Premature newborn rabbits, delivered by hysterotomy on day 27 of gestation, were tracheotomized at birth, kept in body plethys- mographs, and subjected to pressure-generated ventilation at a working pressure of 25 cm H2O, 100% O2, and frequency 40/min. Thirty-seven animals received 50 µl of heterologous surfactant (phospholipid content 40 mg/ml) via the tracheal cannula before onset of artificial ventilation, eight were ventilated with a positive end-expiratory pressure (PEEP) of 6 cm H2O, and 44 served as controls. All animals were ventilated in a randomized sequence of 2-min periods with 20, 40, 60, or 80% inspiration time. After the experiment the trachea was clamped at end-inspiration and the lungs fixed by immersion in formalin. Plethysmograph recordings of tidal volume revealed that lung-thorax compliance was low in control animals, even at inspiration time 80% (mean ± S.E. = 0.17 ± 0.03 ml/cm H2O • kg). In animals treated with surfactant or PEEP, compliance was significantly improved at all ventilator settings. The highest mean compliance values, obtained at 60% inspiration time were 0.91 ± 0.07 and 0.73 ± 0.14 ml/cm H2O • kg in surfactant- and PEEP-treated animals, respectively. Compliance of surfactant-treated animals was significantly higher than that of PEEP-treated animals at inspiration time 40% (0.85 ± 0.07 versus 0.52 ± 0.13 ml/cm H2O • kg; P < 0.05). The relative volume of the alveolar compartment, determined morphometrically in histologic sections and expressed as the alveolar expansion index (Ia), was significantly higher in surfactant-treated animals than in controls (1.60 ± 0.12 versus 0.74 ± 0.06; P < 0.005), but not improved in animals ventilated with PEEP. In animals receiving surfactant, Ia increased with the duration of the inspiration phase, from 0.99 ± 0.10 at 20% to 1.95 ± 0.22 at 80% inspiration time. There was also histologic evidence of enhanced recruitment of aerated alveoli in surfactant-treated animals ventilated with prolonged inspiration time. Speculation: The air expansion of the premature neonatal lung can be enhanced to a significant degree by treatment with surfactant in combination with appropriate prolongation of the inspiration phase. Such a therapeutic regimen might be useful in the management of newborn infants with severe respiratory distress syndrome, requiring artificial ventilation; however, because excessive prolongation of the inspiration phase could have adverse effects on pulmonary hemodynamics and lead to hypoventilation with respiratory acidosis, the setting of the ventilator should be carefully adjusted with respect to the therapeutic response in patients with respiratory distress syndrome who are treated with supplementary surfactant.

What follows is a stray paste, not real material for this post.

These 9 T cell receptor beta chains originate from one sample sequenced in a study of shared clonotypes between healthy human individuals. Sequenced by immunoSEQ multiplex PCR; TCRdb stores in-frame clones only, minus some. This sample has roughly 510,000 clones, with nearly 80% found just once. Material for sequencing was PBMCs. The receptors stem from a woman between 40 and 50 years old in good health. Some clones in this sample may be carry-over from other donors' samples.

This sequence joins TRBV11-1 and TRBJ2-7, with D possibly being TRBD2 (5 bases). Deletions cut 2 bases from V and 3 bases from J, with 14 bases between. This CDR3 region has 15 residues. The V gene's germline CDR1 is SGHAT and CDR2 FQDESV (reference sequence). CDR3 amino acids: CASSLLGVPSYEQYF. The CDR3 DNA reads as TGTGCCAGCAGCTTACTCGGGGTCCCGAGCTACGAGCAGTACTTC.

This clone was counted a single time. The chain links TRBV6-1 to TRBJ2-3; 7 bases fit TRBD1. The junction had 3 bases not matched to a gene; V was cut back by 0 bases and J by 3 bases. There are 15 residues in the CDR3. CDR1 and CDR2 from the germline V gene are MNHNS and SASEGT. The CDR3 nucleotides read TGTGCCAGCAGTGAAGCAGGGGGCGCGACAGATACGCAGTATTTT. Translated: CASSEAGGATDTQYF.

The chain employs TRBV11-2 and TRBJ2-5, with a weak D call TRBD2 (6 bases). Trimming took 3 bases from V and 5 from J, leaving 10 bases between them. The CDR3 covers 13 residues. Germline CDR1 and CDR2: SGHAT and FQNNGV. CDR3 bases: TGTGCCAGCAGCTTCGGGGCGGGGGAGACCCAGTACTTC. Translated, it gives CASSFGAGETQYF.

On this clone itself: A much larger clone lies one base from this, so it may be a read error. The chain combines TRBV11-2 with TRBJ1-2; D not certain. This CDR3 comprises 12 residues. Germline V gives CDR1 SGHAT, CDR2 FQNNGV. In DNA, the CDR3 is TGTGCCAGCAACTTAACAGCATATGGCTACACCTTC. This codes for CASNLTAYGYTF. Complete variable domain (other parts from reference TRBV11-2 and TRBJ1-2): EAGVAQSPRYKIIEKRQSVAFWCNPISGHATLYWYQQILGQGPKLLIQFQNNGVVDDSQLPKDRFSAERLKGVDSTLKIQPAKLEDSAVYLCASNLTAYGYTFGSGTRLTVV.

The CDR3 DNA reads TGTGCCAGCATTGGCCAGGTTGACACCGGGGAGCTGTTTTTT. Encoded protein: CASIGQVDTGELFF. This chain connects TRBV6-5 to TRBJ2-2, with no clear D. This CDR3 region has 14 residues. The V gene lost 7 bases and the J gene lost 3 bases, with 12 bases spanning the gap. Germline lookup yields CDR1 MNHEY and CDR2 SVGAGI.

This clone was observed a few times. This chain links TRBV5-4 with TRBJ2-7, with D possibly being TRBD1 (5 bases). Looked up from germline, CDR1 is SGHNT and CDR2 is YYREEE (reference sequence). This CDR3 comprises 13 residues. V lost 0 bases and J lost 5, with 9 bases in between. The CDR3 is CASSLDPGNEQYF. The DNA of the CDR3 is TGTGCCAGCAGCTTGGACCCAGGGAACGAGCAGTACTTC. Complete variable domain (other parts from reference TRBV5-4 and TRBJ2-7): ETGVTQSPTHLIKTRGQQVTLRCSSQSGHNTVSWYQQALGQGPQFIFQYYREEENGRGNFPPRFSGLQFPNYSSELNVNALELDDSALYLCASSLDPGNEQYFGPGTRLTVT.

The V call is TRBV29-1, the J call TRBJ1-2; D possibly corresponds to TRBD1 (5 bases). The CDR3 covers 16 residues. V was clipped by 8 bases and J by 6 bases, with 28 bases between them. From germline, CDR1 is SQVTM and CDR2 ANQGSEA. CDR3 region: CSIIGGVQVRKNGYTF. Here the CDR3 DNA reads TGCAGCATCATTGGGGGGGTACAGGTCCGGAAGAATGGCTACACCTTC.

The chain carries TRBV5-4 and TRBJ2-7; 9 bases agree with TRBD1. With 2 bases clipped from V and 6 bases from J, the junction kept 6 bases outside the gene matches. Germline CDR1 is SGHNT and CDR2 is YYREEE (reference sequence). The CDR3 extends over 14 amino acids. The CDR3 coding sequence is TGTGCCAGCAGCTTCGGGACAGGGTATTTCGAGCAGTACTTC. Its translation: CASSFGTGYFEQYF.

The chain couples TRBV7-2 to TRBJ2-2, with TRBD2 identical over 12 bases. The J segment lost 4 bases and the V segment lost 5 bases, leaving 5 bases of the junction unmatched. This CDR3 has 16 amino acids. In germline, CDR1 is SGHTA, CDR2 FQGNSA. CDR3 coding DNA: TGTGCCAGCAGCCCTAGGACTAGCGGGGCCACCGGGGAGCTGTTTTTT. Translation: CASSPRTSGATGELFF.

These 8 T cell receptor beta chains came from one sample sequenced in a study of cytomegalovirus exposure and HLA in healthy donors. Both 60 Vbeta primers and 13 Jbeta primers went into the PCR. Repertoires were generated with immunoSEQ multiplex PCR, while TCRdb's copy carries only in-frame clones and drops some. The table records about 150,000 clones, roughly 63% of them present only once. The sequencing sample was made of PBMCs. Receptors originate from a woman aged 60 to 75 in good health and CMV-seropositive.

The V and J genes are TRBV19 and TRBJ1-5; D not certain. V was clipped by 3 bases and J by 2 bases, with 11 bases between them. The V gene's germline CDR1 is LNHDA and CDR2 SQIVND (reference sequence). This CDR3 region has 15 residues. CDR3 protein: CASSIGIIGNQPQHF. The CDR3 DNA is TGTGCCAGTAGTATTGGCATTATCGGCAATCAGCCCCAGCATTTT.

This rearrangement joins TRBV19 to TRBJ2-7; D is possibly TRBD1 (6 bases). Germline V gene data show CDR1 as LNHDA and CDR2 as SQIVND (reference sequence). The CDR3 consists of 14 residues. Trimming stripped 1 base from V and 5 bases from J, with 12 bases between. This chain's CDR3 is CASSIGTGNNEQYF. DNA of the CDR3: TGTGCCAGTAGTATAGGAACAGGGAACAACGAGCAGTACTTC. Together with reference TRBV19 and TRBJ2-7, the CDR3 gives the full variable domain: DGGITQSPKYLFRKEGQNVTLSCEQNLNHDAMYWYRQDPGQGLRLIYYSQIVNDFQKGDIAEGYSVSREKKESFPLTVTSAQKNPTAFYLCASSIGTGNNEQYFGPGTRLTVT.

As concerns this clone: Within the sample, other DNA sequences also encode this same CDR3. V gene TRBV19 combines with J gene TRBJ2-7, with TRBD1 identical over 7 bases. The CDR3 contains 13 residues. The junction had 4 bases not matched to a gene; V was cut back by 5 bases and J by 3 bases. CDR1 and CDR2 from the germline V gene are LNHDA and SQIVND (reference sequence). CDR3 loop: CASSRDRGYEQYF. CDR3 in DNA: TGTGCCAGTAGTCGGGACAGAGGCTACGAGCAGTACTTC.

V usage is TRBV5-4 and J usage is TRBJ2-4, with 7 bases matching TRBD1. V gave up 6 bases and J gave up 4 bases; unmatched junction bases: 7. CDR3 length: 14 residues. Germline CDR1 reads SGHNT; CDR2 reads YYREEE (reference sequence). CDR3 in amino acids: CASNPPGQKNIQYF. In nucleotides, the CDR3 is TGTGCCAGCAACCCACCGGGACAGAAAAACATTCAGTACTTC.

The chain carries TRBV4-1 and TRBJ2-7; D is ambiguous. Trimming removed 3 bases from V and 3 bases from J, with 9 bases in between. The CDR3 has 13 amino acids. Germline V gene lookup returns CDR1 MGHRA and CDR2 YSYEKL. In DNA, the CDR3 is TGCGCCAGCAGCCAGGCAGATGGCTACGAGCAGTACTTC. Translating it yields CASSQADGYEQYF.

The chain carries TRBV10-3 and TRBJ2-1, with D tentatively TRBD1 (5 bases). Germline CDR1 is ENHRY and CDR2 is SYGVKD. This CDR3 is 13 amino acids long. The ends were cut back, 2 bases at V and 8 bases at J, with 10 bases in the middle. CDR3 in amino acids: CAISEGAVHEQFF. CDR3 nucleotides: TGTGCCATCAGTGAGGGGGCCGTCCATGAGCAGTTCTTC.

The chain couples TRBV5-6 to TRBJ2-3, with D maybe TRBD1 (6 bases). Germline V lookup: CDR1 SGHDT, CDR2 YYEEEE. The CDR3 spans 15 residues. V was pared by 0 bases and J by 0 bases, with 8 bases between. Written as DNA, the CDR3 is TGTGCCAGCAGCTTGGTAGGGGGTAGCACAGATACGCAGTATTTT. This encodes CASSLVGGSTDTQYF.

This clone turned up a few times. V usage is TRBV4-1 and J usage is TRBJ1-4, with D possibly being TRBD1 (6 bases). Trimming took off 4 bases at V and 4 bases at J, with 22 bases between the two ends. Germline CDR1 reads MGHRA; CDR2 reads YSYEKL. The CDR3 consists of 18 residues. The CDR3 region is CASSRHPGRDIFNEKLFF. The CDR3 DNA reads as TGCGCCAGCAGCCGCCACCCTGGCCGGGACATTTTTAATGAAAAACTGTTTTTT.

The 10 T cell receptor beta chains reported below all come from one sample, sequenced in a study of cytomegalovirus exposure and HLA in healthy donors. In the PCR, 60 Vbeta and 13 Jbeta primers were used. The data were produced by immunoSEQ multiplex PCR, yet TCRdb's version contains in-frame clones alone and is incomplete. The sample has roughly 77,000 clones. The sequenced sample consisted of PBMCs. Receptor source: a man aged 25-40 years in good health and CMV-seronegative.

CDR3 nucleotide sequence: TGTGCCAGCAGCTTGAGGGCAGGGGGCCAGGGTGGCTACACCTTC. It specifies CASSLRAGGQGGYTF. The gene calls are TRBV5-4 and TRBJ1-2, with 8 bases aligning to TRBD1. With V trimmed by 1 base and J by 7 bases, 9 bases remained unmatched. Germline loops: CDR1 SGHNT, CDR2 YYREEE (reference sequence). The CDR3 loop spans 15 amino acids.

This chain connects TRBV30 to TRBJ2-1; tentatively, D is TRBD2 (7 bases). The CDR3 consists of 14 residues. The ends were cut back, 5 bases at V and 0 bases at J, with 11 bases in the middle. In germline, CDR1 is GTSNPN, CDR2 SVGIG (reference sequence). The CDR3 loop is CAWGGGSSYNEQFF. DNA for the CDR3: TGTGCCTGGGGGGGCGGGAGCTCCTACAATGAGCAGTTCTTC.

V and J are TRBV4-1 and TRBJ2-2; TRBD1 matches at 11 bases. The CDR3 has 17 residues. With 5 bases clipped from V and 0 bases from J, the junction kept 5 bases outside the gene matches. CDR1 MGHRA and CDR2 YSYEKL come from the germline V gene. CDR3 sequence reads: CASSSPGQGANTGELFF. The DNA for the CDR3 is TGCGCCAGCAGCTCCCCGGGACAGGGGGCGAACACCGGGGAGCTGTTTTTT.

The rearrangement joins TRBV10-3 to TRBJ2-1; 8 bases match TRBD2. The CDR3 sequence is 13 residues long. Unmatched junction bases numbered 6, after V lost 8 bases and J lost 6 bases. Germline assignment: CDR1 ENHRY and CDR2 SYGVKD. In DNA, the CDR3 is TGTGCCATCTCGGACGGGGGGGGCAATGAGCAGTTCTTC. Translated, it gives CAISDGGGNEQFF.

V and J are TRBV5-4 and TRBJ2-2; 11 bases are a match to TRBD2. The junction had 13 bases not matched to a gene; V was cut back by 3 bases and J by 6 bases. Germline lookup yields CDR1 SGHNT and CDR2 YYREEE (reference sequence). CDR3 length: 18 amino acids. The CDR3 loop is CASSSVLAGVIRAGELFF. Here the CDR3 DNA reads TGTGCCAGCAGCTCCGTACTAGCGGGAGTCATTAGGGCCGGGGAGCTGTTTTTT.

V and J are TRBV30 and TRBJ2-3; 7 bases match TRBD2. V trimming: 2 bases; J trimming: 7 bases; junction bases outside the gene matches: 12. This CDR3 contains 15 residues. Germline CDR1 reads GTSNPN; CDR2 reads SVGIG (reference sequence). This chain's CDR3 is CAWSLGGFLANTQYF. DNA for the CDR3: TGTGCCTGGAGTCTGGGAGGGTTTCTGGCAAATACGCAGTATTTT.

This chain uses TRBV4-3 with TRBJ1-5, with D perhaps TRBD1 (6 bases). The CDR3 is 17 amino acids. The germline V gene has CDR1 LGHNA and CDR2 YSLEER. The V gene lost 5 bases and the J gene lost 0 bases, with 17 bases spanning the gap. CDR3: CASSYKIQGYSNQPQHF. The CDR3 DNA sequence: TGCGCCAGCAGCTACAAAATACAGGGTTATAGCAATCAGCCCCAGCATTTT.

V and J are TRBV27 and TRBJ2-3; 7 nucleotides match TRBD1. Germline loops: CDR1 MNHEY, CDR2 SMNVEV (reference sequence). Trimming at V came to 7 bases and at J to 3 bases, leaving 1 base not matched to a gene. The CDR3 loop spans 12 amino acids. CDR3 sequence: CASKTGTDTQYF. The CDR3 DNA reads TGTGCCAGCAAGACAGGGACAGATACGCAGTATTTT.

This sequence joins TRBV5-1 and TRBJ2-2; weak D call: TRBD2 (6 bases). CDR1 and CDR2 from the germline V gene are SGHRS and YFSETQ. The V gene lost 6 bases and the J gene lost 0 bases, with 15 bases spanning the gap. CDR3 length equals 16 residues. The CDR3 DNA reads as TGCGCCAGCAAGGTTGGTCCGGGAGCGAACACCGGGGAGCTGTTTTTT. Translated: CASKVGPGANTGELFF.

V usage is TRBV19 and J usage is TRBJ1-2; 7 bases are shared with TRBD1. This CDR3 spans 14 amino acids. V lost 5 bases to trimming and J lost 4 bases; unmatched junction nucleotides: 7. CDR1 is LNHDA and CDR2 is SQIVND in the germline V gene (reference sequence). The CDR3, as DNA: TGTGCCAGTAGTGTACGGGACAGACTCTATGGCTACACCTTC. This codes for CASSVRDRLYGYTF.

ASJC Scopus subject areas
- Pediatrics, Perinatology, and Child Health